A shallow (≈200 m) geothermal energy system is examined in the Faroe Islands, a 60-million-year-old volcanic archipelago in the Northeast Atlantic. The geothermal water has a heating capacity of approximately 150 individual households and consists of meteoric water approximately 3 years old. Water temperatures as high as 27 °C in artesian wells are explained by a topography-driven vertical convection. The water flows into the boreholes from the north-northwest through fractures and flow tops and bases in the basalt exposed in surrounding high terrains. Of six influx zones, three are water carrying fractures that strike N–S and dip E.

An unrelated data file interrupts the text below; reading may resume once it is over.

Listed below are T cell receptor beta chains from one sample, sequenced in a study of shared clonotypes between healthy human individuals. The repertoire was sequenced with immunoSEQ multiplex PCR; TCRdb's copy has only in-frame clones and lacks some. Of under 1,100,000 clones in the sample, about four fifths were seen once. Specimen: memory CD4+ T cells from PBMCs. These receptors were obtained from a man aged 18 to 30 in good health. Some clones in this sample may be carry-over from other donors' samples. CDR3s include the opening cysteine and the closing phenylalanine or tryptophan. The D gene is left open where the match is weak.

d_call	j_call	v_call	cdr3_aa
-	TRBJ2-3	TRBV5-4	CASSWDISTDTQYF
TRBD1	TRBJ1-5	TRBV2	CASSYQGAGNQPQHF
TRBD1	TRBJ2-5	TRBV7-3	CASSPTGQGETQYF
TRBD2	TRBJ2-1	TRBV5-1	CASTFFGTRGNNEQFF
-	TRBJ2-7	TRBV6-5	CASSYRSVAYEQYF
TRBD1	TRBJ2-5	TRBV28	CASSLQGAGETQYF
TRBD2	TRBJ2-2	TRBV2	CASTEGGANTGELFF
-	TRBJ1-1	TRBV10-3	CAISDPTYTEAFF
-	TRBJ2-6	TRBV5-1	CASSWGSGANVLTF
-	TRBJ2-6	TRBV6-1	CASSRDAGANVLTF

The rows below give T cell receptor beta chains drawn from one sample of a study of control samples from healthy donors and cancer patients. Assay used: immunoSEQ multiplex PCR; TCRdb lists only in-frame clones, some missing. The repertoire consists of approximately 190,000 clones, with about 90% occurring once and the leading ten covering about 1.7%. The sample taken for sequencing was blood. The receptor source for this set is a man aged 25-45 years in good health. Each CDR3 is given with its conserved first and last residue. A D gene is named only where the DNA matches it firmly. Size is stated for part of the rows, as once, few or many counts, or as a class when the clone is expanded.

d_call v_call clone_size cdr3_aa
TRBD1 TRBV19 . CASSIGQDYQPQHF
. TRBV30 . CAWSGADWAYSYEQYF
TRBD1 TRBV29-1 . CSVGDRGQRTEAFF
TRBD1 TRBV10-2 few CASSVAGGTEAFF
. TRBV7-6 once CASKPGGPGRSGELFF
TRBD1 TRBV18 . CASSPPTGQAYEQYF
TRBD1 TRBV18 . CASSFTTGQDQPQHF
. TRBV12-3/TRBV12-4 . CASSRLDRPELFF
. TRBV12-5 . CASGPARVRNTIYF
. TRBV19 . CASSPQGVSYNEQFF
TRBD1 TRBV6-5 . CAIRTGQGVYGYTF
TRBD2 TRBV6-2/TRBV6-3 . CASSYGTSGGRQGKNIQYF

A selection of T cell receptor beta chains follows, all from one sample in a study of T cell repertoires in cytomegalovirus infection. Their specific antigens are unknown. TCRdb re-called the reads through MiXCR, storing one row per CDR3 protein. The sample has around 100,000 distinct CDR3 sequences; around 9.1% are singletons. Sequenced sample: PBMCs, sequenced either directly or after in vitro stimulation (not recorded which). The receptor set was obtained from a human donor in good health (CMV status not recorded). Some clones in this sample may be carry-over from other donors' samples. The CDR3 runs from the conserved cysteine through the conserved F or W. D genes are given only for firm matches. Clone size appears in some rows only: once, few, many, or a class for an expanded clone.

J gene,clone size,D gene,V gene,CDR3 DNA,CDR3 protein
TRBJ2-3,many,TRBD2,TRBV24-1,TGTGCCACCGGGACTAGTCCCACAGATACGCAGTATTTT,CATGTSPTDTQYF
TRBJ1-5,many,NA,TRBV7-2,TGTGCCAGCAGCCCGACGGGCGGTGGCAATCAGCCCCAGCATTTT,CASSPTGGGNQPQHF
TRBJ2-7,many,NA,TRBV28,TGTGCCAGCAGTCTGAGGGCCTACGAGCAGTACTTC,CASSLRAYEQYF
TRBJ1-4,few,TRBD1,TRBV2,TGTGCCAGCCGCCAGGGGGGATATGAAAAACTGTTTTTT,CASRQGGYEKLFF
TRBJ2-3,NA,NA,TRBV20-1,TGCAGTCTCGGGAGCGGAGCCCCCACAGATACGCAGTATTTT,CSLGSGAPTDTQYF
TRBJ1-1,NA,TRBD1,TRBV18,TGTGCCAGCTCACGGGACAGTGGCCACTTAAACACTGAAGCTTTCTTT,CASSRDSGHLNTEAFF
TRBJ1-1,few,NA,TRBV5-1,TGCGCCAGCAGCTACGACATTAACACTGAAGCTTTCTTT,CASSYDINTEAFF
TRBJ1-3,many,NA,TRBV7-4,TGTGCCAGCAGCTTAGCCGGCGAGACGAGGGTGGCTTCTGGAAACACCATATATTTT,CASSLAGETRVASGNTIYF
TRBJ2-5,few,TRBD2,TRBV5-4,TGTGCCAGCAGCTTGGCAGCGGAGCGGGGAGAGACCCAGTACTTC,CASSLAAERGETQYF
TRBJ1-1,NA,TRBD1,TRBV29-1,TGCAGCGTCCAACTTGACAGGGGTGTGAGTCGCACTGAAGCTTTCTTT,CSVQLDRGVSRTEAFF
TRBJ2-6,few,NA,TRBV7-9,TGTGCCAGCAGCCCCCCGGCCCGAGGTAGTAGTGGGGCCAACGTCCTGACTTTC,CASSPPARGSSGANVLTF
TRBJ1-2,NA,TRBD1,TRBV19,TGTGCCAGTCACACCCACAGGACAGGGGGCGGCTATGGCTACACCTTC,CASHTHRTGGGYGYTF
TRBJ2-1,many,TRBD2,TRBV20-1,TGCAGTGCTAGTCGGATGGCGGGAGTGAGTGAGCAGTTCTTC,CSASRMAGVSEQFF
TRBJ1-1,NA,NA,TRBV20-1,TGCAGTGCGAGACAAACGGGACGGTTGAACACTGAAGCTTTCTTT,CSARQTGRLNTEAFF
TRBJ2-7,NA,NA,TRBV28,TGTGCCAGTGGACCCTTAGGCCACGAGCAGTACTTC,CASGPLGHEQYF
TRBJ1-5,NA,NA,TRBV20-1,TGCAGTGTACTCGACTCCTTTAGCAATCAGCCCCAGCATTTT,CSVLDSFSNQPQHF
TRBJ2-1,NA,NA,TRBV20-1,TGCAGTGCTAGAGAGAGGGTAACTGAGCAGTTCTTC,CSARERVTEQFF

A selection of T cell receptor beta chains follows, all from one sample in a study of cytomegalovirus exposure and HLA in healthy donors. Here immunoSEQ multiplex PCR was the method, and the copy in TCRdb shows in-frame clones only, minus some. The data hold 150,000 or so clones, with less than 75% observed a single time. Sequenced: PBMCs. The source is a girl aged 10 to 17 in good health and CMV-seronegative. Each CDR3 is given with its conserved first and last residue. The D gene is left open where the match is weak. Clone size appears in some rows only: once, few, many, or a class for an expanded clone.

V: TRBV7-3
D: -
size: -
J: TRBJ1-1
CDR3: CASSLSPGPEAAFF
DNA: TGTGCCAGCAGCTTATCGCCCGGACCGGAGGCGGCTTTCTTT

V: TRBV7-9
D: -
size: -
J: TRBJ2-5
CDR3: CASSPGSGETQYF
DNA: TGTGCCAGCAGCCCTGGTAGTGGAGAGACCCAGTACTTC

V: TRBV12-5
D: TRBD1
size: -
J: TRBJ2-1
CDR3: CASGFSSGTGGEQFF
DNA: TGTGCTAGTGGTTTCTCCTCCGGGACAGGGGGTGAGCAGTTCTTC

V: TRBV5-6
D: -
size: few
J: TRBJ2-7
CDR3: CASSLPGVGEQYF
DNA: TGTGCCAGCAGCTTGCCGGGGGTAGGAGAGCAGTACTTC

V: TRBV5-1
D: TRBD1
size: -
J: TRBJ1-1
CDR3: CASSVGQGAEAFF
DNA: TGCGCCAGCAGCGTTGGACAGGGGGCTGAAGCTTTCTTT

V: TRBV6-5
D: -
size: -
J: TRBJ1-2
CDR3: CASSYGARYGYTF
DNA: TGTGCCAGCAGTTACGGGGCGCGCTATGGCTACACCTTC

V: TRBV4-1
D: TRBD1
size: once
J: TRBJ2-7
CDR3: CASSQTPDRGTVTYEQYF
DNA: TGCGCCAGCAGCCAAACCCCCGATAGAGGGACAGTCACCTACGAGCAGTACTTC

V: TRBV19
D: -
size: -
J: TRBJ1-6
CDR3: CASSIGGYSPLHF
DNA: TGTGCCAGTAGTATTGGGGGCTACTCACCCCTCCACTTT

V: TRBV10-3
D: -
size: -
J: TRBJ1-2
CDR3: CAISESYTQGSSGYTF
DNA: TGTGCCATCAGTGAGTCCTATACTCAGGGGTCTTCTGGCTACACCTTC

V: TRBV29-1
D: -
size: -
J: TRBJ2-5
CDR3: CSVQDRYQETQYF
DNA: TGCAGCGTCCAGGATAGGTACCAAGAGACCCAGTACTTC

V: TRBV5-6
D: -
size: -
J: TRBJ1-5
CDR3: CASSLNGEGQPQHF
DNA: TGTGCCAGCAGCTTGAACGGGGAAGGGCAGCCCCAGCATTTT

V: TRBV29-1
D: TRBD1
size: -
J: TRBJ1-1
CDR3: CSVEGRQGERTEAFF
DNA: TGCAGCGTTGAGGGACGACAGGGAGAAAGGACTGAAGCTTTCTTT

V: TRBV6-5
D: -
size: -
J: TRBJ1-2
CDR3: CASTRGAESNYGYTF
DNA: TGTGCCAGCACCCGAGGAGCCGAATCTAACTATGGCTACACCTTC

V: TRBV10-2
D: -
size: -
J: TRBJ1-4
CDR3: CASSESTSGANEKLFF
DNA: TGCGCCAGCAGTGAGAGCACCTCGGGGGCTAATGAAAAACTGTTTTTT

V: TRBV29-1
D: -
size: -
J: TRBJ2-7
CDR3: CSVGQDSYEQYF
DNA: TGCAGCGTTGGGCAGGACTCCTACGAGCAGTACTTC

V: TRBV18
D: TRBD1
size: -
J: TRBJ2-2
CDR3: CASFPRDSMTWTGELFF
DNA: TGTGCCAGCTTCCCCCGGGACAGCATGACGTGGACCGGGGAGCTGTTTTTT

- Programområde 3: Energiressourcer